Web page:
This image made available by International Federation of Red Cross and Red Crescent Societies (IFRC) on Monday March 18, 2019, shows an aerial view from a helicopter of flooding in Beira, Mozambique. Picture: IFRC/AP
This image made available by International Federation of Red Cross and Red Crescent Societies (IFRC) on Monday March 18, 2019, shows an aerial view from a helicopter of flooding in Beira, Mozambique. Picture: IFRC/AP

‘Bodies are floating’: Entire city destroyed

A NATIONAL disaster has been declared after Cyclone Idai left a trail of death, destruction and homelessness in southern Africa.

Countless people have been killed, several hundred more are still missing and almost a million have been left destitute and in need of aid and basic services.

Where there were once streets teemed with life, there is only the swamped shells of homes left in the wake of the cyclone that hit Malawi, Mozambique and Zimbabwe.

As footage taken from the skies over Mozambique's central port city of Beira, a city of half a million people, shows, there is no discernible trace of life left.

More than 90 per cent of the entire city was destroyed, according to the International Federation of Red Cross and Red Crescent Societies (IFRC).

For those left clinging to life in the decimated city, there is more pain to come as high tides could bring 8m waves crashing into the city in the coming days.

 

 

The official death toll of Cyclone Idai - the deadliest storm in generations to hit Mozambique and Zimbabwe - rose to more than 300 overnight, but that is expected to rise again, dramatically.

Officials say it's hard to count the bodies because they are floating so far in both nations. In Zimbabwe, politicians say some of the bodies have even floated into over the country's border.

"I understand there are bodies which are floating, some have floated all the way to Mozambique," local government minister July Moyo grimly remarked after a cabinet briefing.

"We already have more than 200 dead, and nearly 350,000 people are at risk," Mozambican President Filipe Nyusi announced, while the government in Zimbabwe said around 100 people had died but the toll could be triple that figure.

 

Mr Nyusi said Idai, which tore through the impoverished southeast African country of 30 million people five days ago, is a "disaster of great proportions" - adding that 100,000 people are still at risk.

People were left clinging to trees, homes were destroyed and roofs ripped from concrete buildings when the storm slammed the country, submerging entire villages and leaving bodies floating in floodwaters.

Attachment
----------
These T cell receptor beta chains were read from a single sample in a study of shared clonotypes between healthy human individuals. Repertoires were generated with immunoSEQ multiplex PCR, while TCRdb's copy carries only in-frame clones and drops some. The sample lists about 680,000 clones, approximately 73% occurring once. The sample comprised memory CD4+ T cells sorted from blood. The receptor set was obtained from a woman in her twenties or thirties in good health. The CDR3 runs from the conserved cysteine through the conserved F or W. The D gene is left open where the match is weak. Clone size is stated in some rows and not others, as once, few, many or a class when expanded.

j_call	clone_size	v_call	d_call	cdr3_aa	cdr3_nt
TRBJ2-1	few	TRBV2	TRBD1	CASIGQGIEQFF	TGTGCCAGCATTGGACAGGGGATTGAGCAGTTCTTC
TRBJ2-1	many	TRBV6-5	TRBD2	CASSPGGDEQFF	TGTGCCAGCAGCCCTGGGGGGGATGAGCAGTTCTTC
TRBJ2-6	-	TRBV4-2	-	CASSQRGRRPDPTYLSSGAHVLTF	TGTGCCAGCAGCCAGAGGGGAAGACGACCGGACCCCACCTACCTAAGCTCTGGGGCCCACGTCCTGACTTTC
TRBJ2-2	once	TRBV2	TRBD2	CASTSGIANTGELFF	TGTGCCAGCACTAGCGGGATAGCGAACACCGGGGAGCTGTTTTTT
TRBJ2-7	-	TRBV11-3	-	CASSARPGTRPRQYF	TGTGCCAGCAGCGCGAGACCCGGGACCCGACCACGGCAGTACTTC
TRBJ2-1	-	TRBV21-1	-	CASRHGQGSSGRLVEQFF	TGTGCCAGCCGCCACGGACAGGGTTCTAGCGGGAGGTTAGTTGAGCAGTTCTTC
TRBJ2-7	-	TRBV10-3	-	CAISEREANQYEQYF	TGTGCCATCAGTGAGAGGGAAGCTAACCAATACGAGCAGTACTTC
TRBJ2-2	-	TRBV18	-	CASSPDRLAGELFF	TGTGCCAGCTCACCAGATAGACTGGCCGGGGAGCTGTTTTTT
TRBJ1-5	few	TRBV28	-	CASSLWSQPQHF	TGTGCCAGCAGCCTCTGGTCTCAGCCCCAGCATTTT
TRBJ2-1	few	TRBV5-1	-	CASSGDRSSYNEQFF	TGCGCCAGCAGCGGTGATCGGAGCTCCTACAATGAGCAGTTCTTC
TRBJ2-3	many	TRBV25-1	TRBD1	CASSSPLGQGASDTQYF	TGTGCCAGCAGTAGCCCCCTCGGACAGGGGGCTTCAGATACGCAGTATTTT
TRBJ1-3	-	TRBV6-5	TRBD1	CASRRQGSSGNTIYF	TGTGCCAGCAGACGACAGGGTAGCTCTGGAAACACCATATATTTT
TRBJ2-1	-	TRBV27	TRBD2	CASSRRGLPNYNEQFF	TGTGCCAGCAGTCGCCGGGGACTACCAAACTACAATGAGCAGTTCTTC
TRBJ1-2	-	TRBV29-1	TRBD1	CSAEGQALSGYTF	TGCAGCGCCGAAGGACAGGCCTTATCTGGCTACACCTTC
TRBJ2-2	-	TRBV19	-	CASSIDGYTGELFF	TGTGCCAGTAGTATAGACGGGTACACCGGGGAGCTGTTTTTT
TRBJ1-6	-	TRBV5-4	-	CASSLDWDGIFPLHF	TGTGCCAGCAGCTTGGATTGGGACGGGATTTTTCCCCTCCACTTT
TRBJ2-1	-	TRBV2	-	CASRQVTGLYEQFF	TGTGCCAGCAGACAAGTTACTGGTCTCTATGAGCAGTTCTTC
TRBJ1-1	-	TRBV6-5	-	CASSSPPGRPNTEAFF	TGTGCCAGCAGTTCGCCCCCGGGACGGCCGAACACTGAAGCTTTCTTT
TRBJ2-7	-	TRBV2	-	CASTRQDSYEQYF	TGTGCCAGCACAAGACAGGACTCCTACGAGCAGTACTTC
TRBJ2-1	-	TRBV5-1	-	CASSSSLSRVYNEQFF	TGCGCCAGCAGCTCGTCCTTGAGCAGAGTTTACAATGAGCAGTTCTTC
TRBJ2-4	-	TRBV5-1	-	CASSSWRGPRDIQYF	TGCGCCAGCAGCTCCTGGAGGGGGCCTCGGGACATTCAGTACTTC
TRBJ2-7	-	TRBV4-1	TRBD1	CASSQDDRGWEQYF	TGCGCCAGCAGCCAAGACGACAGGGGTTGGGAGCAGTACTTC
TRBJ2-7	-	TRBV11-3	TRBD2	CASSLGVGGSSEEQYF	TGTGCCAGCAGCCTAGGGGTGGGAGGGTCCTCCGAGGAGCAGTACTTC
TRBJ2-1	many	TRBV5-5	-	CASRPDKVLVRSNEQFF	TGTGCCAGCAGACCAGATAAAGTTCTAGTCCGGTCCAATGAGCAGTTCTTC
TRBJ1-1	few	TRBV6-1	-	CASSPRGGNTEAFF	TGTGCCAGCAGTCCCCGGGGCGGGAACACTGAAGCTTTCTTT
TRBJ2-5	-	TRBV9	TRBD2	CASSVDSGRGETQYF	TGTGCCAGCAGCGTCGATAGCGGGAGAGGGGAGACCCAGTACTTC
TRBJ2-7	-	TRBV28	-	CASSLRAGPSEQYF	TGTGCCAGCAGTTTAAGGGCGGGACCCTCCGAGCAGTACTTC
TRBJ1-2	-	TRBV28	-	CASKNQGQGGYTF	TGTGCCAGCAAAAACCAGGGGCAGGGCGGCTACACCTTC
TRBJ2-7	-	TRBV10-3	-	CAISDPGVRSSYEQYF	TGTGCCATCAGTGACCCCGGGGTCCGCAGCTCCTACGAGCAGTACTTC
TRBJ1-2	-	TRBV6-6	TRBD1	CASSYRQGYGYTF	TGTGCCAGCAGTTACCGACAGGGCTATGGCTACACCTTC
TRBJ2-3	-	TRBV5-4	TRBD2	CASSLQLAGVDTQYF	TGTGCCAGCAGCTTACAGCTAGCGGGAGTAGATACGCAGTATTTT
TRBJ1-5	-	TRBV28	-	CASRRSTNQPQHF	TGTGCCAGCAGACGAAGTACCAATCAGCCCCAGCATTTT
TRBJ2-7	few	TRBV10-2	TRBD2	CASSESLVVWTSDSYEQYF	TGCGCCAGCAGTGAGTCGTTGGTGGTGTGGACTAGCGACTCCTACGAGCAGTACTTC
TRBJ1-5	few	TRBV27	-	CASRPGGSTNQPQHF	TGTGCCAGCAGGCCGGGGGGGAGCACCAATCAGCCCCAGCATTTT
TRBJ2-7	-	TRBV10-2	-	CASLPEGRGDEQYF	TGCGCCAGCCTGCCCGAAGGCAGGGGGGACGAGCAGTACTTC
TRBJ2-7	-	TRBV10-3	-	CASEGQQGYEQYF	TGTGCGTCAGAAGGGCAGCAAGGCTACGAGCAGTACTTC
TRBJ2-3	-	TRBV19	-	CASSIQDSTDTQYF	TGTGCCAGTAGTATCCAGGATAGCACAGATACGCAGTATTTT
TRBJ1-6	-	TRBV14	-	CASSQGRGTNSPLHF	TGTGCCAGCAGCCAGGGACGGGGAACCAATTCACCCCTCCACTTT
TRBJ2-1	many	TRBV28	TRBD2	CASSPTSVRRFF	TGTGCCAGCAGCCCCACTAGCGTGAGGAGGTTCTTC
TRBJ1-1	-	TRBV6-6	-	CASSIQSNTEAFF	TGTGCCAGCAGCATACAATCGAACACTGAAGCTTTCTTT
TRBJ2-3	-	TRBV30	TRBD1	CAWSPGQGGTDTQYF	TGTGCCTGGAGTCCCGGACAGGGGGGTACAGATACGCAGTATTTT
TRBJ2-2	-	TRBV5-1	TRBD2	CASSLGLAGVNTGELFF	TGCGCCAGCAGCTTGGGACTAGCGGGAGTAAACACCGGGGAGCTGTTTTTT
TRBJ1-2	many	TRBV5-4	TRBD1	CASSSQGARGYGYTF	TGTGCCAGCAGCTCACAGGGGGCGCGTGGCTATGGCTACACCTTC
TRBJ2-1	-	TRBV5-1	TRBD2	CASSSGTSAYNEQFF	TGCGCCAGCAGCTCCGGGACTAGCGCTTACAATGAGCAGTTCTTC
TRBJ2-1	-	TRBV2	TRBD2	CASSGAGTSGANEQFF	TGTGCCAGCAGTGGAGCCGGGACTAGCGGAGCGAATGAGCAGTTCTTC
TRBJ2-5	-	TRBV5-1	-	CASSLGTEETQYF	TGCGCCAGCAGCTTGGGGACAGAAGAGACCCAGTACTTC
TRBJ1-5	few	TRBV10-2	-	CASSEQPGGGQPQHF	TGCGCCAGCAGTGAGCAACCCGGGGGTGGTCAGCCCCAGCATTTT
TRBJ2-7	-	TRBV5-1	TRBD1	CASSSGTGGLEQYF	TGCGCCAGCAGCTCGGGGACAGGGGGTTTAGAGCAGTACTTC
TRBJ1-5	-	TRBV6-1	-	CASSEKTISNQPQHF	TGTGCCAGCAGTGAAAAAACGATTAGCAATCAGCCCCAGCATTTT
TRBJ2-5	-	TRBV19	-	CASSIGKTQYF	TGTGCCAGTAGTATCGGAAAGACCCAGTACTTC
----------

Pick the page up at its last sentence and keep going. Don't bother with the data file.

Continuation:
"The waters of the Pungueand Buzi rivers overflowed, making whole villages disappear and isolating communities, and bodies are floating," Mr Nyusi

The cyclone struck Beira, an Indian Ocean port city of half a million people late Thursday and then moved inland to Zimbabwe and Malawi with strong winds and heavy rain.

But it took days for the scope of the disaster to be understood in Mozambique, which has a poor communication and transportation network and a corrupt and inefficient bureaucracy.

More than 215 people were killed by the storm in the three countries, including more than 80 in Zimbabwe's eastern Chimanimani region and more than 50 in Malawi, according to official figures.

Hundreds more were reported injured and missing, and nearly 1000 homes were destroyed in eastern Zimbabwe alone.

Doctors Without Borders said rivers had broken their banks and left houses fully submerged, with about 11,000 households displaced in Nsanje, in southern Malawi.

UN agencies and the Red Cross helped rush emergency food and medicine by helicopter to the stricken countries.

 

A central Mozambique resident said he heard a loud noise, like an explosion, and suddenly saw a river of mud rolling toward his home.

"I was indoors with my children, but when we looked we saw mud coming down the road towards the houses and we fled," Francisco Carlitos told Lusa, the Portuguese News Agency.

The family lost their home and possessions but safely reached higher ground.

In this photo taken on Friday, March 15, 2019 and provided by the International Red Cross, a damaged sports arena is seen after Tropical Cyclone Idai, in Beira, Mozambique. Picture: Denis Onyodi/IFRC/AP
In this photo taken on Friday, March 15, 2019 and provided by the International Red Cross, a damaged sports arena is seen after Tropical Cyclone Idai, in Beira, Mozambique. Picture: Denis Onyodi/IFRC/AP


The cyclone knocked out electricity, shut down the airport and cut off access to the city by road.

Jamie LeSueur, who led a Red Cross team that had to assess the damage by helicopter because of the flooded-out roads, said the impact was "massive and horrifying".

In 2000, Mozambique was hit by severe flooding caused by weeks of heavy rain, a disaster made much worse when a cyclone hit.

About 700 people were killed in what was regarded as the worst flooding in 50 years.

An elderly woman stands next to a collapsed bridge in Chimanimani, about 600km southeast of Harare, Zimbabwe. Picture: Tsvangirayi Mukwazhi/AP Photo
An elderly woman stands next to a collapsed bridge in Chimanimani, about 600km southeast of Harare, Zimbabwe. Picture: Tsvangirayi Mukwazhi/AP Photo

Air force personnel from Mozambique and South Africa were drafted in to fly rescue missions, while an NGO called Rescue South Africa said it had picked up 34 people since Friday night, using three helicopters.

"It is the only way to access the people that are stranded," Rescue SA's Abrie Senekal told AFP, saying the NGO was trying to hire more

Ian Scher, who heads Rescue SA, said the helicopter teams were having to make difficult decisions.

"Sometimes we can only save two out of five, sometimes we drop food and go to someone else who's in bigger danger," he said.

"We just save what we can save and the others will perish."

 

- with wires


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